By: Ilana Raskind
These factors should not be understated, but we would do well consider other, perhaps less intractable issues. No matter how politically appealing policies and programs to address childhood obesity may appear, in reality they are only as good as the evidence on which they are based, and the strength of their implementation. Anyone who has ever promised to throw away the ice cream and buy some apples, or made a New Year’s resolution to join a gym, knows just how difficult changing eating and exercise habits can be. While no panacea to these challenges exists, there is growing evidence that school-based policies addressing healthy eating and physical activity are associated with the caloric intake and weight status of students.
Researchers in public health and the behavioral sciences have been studying health behavior change for decades. In the wake of the current obesity epidemic, this research, particularly as it relates to effective methods for increasing healthy eating and physical activity, has reached new heights. However, the translation of academic research into practice is an age-old problem; academic journals are not widely read by the public, and many innovations sit on shelves gathering dust. While the political “war” in the school cafeteria continues to rage, a tremendous opportunity exists for researchers, public health professionals, and educators to put this research to good use.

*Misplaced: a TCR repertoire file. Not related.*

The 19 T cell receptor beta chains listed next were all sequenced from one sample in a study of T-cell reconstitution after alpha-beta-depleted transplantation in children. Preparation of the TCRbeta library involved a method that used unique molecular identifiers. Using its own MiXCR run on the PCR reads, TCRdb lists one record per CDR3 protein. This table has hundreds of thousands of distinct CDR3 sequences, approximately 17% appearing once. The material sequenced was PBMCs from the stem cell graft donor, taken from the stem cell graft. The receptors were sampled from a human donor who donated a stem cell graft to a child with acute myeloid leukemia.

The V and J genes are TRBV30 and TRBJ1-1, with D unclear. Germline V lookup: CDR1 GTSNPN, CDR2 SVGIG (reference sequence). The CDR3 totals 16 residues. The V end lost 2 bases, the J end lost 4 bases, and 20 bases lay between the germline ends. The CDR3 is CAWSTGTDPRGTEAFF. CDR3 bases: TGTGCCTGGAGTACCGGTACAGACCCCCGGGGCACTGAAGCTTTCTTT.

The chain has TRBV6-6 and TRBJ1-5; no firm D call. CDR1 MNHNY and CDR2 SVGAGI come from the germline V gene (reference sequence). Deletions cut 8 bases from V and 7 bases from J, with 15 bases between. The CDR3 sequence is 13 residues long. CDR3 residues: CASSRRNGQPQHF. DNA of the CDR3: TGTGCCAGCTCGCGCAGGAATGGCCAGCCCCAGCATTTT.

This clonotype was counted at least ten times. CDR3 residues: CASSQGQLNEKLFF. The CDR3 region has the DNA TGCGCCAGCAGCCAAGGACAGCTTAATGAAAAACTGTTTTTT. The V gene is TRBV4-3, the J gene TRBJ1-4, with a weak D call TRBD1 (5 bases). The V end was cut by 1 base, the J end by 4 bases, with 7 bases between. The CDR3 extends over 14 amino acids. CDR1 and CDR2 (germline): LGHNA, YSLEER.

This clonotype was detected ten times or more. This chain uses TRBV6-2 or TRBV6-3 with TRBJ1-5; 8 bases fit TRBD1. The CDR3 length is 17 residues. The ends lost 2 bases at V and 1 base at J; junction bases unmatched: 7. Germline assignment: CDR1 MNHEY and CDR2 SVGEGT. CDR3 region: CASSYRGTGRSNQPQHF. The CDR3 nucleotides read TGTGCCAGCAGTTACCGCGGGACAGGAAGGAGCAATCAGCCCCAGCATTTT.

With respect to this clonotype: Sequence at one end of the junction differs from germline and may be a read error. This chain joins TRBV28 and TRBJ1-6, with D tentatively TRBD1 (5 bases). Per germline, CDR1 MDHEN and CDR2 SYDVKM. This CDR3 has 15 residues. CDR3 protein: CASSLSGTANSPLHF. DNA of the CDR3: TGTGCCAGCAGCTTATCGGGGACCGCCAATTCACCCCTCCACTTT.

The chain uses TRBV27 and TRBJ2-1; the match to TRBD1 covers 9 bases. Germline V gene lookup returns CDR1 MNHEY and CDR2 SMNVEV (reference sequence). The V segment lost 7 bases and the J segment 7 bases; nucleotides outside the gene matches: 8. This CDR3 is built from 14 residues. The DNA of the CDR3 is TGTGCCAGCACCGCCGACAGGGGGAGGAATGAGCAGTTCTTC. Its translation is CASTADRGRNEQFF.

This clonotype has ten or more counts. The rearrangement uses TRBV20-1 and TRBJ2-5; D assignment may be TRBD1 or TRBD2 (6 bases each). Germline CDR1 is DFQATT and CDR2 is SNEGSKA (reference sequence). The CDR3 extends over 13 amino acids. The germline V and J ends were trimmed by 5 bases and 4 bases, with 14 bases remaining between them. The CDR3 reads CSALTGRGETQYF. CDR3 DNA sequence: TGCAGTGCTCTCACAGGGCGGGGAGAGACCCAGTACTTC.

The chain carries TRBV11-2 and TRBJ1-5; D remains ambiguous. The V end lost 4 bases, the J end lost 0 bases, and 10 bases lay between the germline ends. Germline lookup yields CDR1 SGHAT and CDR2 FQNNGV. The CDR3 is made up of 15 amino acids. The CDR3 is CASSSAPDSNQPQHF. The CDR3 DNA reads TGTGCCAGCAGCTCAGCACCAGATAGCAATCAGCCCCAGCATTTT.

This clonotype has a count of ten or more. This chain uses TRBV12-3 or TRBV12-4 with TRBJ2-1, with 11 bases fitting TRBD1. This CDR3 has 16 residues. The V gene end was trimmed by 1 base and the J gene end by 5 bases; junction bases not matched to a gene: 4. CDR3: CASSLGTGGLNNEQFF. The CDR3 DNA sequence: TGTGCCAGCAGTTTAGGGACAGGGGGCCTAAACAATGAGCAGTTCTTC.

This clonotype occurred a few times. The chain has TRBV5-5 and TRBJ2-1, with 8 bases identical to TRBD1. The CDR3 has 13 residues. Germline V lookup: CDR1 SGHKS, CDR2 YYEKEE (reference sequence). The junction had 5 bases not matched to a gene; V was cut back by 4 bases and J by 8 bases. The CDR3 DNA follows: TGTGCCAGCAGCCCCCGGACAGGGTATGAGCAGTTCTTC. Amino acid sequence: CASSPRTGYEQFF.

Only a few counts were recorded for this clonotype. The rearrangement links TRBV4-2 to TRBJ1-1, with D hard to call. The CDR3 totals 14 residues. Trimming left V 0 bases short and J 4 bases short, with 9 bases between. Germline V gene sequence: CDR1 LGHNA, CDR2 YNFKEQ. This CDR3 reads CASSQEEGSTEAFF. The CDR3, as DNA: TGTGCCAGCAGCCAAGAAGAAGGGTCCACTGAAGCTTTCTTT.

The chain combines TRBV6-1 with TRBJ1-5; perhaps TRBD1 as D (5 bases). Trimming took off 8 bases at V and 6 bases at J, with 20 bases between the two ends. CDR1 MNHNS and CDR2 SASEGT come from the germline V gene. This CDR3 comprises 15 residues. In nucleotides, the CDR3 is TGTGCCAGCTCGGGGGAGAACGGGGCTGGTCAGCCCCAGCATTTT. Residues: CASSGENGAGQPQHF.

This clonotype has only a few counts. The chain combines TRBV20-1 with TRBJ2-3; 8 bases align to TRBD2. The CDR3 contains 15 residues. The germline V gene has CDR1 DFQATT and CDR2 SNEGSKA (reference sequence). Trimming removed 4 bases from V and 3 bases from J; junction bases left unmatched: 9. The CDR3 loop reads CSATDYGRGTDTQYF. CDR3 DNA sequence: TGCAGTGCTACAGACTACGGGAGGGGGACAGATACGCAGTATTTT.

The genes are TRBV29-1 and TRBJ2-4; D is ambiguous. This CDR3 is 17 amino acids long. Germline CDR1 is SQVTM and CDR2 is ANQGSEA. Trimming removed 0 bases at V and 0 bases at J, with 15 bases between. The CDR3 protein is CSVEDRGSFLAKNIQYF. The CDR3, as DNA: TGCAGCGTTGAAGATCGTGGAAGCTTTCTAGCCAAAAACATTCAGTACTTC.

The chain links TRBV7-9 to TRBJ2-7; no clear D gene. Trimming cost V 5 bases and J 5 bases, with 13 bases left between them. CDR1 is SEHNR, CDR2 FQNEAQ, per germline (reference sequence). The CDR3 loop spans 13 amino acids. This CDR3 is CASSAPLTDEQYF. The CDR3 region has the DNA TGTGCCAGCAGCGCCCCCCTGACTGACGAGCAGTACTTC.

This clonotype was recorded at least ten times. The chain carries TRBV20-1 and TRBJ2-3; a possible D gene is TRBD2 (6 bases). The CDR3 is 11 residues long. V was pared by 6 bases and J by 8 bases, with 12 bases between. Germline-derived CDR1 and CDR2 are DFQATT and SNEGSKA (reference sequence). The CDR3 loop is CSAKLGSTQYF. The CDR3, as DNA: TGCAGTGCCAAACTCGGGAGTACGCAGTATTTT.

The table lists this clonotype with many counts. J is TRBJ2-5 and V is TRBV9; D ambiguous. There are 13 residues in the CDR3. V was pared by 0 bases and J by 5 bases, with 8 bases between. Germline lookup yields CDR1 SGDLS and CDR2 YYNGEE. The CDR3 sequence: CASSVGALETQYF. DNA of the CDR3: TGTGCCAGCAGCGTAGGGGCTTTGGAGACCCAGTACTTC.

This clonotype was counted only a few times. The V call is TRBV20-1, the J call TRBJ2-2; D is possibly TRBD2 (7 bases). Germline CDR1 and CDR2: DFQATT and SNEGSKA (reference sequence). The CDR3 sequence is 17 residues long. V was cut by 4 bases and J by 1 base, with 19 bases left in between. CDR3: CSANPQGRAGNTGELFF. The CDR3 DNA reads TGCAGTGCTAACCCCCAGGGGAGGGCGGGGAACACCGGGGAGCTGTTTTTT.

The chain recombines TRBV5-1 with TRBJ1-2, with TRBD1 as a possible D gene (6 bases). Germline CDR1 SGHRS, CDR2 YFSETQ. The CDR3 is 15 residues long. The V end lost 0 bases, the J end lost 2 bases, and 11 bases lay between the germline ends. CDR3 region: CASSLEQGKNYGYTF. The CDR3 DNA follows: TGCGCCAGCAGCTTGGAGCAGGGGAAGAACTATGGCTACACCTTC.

The Healthy, Hunger Free Kids Act maintained a requirement that all schools participating in federal nutrition programs, including the National School Lunch program, develop and implement local school wellness policies. Frameworks were provided to guide the development of the policies, and included such critical components as nutrition education and nutrition promotion. However, despite promising evidence, several reports have recently been released indicating that implementation has often been weak and lacking comprehensiveness. Even the best programs on paper will not succeed if they are not implemented with fidelity and completeness. By keeping information flowing between researchers and practitioners with expertise in program planning, implementation, and evaluation, the potential of programs to effectively address the complexities of health behavior might just be realized.